In the above definition, we explicitly write the type constructorIn because we will refer to it later.

A recursive datatype can be defined as the fixpoint of a non-recursive functor that captures its shape.

Example 2. The following inductive datatype for arithmetic expressions Term Term , N Int | Term +Term | Term − Term


can be defined as the fixpoint of the functorA Tx , N Int | x +x | x − x

where themapTis1:

mapT : (α → β) → (Tα→Tβ)

mapTf (N n) =n

mapTf (x1 +x2) =f x1 +f x2 mapTf (x1 −x2) =f x1 −f x2

Once we have the shape functorT, we can obtain the recursive datatype as the fixpoint ofT

Term , µT

In this way, the expression 2 + 3 can be represented as In((In(N 2)) + (In(N 3))) :Term

The sum of two functorsFand G, denoted by F⊕ Gcan be defined as (F ⊕G)x , FxkGx

wheremapF⊕G is

mapF⊕G : (α→β)→(F⊕G)α→(F⊕G)β

mapF⊕Gf (L x) = L(mapFf x)

mapF⊕Gf (R x) = R(mapGf x)

Using the sum of two functors, it is possible to extend recursive datatypes. Example 3. We can define a new pattern functor for boolean expressions

Bx = B Bool | x == x | x < x

and the composed recursive datatype of arithmetic and boolean expressions can easily be defined as

Expr , µ(T ⊕ B)

Given a functor F, an F-algebra is a function ϕF:Fα → α where α is

called the carrier. An homomorphism between twoF-algebrasϕ:Fα → α and ψ:Fβ → β is a functionh:α → β which satisfies

h. ϕ = ψ .mapFh 1

In the rest of the paper we omit the definition of map functions as they can be automatically derived from the shape of the functor.


We consider a new category with F-algebras as objects and homomorphisms betweenF-algebras as morphisms. In this category,In :F(µF)→µFis an initial object, i.e. for any F-algebra ϕ : Fα → α there is a unique homomorphism ([ϕ]) :µF → αsatisfying the above equation.

([ϕ]) is called fold or catamorphism and satisfies a number of calculational properties [3,6,35,42]. It can be defined as:

([ ]) : (Fα→α)→(µF→α) ([ϕ]) (In x) =ϕ(mapF([ϕ])x)

Example 4. We can obtain a simple evaluator for arithmetic expressions defining anT-algebra whose carrier is the typemv, wheremis, in this case, any kind of monad, andInt is a subtype ofv.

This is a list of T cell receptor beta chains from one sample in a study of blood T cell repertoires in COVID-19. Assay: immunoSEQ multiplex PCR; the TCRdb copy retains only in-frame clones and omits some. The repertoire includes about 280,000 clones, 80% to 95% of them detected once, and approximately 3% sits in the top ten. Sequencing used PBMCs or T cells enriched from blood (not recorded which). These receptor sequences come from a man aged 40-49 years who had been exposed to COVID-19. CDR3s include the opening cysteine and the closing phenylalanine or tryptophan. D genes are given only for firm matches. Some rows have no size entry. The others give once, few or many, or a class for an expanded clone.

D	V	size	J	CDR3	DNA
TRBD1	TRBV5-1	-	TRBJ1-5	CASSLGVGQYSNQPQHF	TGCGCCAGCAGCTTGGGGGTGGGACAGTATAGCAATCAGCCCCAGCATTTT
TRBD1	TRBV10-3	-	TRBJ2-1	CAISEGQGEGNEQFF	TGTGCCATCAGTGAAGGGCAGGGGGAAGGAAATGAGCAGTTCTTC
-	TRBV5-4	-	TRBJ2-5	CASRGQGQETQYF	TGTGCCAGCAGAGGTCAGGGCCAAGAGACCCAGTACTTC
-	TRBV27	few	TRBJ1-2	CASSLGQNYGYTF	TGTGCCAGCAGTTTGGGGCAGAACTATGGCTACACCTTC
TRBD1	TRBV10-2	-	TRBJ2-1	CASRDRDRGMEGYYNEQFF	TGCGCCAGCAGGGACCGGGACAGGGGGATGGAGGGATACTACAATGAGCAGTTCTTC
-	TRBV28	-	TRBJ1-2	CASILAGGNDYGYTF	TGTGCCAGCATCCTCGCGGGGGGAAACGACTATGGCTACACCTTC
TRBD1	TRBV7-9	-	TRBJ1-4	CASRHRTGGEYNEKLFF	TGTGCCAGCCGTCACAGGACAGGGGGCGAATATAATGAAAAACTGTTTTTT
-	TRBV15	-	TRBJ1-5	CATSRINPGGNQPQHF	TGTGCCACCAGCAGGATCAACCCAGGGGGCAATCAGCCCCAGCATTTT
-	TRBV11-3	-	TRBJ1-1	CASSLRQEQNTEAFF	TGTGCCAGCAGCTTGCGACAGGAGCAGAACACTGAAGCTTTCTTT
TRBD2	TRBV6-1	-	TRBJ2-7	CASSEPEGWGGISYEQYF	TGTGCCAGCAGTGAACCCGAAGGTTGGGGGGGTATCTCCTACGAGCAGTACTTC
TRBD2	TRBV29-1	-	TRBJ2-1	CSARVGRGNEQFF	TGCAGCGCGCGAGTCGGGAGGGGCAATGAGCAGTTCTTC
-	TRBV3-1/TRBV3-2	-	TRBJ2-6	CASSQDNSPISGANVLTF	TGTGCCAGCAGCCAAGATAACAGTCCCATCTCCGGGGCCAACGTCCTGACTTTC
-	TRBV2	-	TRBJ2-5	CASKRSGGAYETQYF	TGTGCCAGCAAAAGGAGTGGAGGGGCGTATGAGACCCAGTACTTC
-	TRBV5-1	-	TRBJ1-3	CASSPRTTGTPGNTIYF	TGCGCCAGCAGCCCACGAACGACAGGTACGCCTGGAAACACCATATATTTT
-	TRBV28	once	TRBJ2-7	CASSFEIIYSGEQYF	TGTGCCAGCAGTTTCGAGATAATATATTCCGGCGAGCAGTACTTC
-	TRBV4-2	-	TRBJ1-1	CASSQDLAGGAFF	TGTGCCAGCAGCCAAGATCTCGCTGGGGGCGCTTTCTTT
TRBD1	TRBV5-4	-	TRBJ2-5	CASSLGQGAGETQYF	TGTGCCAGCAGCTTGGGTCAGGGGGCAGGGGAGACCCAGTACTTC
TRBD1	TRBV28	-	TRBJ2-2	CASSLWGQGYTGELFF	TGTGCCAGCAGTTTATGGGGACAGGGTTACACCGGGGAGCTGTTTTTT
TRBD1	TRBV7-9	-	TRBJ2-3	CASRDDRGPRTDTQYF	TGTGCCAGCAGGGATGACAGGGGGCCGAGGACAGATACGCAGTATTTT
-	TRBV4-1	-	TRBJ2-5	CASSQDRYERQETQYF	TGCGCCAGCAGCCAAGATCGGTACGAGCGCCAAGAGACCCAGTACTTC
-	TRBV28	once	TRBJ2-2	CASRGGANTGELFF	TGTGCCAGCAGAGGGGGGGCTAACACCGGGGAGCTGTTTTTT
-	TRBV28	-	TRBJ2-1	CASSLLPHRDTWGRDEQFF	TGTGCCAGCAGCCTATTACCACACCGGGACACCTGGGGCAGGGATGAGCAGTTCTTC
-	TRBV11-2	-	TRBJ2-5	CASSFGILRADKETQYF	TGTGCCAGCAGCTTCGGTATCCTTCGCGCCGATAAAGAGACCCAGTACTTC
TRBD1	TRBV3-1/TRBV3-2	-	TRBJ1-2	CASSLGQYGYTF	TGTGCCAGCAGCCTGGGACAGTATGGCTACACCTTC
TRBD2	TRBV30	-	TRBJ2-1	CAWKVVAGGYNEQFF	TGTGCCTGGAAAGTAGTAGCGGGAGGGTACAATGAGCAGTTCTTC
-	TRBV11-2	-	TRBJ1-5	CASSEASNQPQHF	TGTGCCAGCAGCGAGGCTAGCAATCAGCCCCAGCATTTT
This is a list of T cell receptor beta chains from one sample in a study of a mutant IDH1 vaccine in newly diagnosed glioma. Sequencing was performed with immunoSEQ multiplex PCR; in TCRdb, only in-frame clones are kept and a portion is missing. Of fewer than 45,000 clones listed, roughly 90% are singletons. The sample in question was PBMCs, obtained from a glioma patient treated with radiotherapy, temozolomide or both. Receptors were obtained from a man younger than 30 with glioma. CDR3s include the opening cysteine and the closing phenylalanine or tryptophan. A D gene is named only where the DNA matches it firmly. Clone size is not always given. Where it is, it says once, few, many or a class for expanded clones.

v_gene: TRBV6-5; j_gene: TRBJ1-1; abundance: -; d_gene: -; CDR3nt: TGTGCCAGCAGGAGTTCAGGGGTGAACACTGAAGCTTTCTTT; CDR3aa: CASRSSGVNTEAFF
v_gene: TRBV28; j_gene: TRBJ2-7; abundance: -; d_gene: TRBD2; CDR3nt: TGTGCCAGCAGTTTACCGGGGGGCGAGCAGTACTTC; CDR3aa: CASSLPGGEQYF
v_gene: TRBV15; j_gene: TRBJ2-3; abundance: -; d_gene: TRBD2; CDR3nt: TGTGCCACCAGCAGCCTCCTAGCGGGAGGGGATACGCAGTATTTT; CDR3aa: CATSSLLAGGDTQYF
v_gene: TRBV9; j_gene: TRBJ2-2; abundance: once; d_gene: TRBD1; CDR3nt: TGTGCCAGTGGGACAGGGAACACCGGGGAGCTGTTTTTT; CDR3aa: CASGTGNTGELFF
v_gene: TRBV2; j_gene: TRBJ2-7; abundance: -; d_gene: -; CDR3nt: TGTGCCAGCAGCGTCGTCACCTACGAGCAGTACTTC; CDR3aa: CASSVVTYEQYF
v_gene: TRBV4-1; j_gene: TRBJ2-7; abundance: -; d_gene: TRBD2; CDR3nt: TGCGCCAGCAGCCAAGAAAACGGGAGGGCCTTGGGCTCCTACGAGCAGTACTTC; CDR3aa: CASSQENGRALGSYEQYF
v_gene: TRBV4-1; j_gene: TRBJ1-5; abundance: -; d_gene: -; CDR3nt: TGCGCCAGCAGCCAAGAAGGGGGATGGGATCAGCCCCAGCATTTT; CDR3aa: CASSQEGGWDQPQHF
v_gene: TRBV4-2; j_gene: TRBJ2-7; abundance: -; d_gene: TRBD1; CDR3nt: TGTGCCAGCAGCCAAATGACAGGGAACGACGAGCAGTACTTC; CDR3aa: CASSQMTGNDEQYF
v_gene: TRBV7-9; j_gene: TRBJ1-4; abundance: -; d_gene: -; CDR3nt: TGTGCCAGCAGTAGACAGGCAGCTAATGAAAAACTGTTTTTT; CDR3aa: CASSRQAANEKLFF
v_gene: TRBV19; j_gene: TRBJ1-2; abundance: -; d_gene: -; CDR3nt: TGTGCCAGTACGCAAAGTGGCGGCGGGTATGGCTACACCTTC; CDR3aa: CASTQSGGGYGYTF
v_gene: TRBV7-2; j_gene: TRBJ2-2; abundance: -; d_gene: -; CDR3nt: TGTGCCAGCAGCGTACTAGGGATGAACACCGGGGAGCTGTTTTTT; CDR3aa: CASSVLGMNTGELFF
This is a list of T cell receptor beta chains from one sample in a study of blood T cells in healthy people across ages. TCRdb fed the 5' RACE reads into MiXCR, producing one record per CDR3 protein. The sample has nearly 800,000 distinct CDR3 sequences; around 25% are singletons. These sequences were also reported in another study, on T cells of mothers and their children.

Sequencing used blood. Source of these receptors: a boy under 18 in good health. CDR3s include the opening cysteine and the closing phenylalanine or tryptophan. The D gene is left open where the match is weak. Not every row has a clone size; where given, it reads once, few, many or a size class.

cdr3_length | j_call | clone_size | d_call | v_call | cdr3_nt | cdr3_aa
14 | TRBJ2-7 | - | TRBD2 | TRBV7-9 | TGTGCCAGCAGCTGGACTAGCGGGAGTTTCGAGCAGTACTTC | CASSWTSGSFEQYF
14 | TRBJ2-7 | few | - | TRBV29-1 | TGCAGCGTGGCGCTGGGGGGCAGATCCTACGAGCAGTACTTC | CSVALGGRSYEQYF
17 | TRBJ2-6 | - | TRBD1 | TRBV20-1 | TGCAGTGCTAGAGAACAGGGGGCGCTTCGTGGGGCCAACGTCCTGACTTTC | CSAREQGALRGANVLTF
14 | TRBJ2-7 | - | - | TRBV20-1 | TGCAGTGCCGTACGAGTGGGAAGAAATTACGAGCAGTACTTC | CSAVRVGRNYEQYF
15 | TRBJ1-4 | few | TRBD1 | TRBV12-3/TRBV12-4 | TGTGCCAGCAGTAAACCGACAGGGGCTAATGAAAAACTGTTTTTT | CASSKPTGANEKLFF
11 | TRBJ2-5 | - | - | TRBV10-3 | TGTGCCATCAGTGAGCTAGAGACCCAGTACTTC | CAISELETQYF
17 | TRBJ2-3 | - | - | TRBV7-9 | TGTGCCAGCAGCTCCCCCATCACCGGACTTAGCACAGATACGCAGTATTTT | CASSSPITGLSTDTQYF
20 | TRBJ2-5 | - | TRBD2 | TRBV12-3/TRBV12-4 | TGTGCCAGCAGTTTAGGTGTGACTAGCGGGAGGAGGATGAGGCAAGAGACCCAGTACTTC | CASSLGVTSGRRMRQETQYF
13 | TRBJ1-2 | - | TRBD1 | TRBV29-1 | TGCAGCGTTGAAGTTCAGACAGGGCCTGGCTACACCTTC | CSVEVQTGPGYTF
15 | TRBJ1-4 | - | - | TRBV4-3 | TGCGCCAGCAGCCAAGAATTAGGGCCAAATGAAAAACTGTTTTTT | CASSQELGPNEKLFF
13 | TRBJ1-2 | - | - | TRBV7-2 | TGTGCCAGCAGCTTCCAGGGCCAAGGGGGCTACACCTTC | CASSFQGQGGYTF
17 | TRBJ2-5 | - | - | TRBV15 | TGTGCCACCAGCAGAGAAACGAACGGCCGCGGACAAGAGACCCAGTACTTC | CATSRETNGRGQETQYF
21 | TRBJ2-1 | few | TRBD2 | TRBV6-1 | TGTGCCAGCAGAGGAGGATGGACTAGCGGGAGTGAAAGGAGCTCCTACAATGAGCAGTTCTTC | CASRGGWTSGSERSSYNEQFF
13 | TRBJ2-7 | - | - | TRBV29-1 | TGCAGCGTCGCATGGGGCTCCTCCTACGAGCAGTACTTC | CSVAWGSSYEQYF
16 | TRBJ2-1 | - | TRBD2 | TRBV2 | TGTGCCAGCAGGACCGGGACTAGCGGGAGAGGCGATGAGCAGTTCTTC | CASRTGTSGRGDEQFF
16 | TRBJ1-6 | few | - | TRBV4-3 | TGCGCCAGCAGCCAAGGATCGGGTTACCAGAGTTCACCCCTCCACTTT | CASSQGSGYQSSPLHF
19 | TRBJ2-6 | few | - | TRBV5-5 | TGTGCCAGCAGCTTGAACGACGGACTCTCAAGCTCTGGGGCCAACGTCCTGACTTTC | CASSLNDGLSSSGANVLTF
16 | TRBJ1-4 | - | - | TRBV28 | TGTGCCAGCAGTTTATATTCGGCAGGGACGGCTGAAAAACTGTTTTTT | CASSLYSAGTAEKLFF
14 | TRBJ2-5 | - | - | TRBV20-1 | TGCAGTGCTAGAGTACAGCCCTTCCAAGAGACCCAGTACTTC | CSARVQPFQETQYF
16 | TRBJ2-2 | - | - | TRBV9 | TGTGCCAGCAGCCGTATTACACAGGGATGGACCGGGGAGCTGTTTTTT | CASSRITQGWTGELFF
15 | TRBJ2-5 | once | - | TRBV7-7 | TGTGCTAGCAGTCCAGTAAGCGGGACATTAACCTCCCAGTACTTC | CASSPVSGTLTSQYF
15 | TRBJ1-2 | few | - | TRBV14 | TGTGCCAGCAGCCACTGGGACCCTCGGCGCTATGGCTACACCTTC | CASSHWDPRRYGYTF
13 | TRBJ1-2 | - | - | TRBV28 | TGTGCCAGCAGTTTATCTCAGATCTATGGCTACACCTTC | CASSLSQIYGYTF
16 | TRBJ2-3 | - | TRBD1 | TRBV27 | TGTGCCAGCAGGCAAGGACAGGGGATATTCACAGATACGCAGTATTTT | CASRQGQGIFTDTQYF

ϕT : (Monadm, Int ⊆v)⇒ T(mv)→mv ϕT(Num n) = return(↑n) ϕT(e1 + e2) = do v1← e1 v2← e2 return(↑(↓v1+ ↓v2)) ϕT(e1 − e2) = do v1← e1 v2← e2 return(↑(↓v1− ↓v2))

Applying a catamorphism over ϕT we obtain the evaluation function for


evalTerm : (Monadm,Int ⊆v)⇒ Term → mv

evalTerm = ([ϕT])

The operator⊕allows to obtain a (F⊕G)-algebra from anF-algebraϕand a G-algebraψ

⊕: (Fα→α)→(Gα→α)→(F⊕G)α→α (ϕ ⊕ψ)(L x) = ϕx

(ϕ ⊕ψ)(R x) = ψx

Example 5. The above definition allows to extend the evaluator of example 4 to arithmetic and boolean expressions.

We can specify the semantics of boolean expressions with the following B -algebra

ϕB : (Monadm,Bool ⊆v)⇒ B(mv)→mv


ϕB(e1 == e2) = do v1← e1 v2← e2 return(↑(↓v1 ==↓v2)) ϕB(e1 < e2) = do v1← e1 v2← e2 return(↑(↓v1 <↓v2))

Now, the new evaluator of boolean and arithmetic expressions is automati-cally obtained as a catamorphism over the (T⊕B)-algebra.

evalExpr : (Monadm, Int ⊆v,Bool ⊆v)⇒Expr →mv

evalExpr = ([ϕT⊕ϕB])

The theory of catamorphisms can be extended to monadic catamorphisms as described in [12,19,28,30].

3.2 Many-sorted algebras and catamorphisms

The abstract syntax of a programming language is usually divided in several mutually recursive categories. It is possible to extend the previous definitions to handle many-sorted algebras. In this section, we present the theory for n= 2, but it can be defined for any number of sorts [11,37,21,41].

A bifunctor F is a type constructor that assigns a type Fα β to a pair of typesαandβ and an operation

bimapF: (α→γ) → (β→δ) → (Fα β→Fγ δ)

The fixpoint of two bifunctorsFandGis a pair of values (µ1FG,µ2FG) that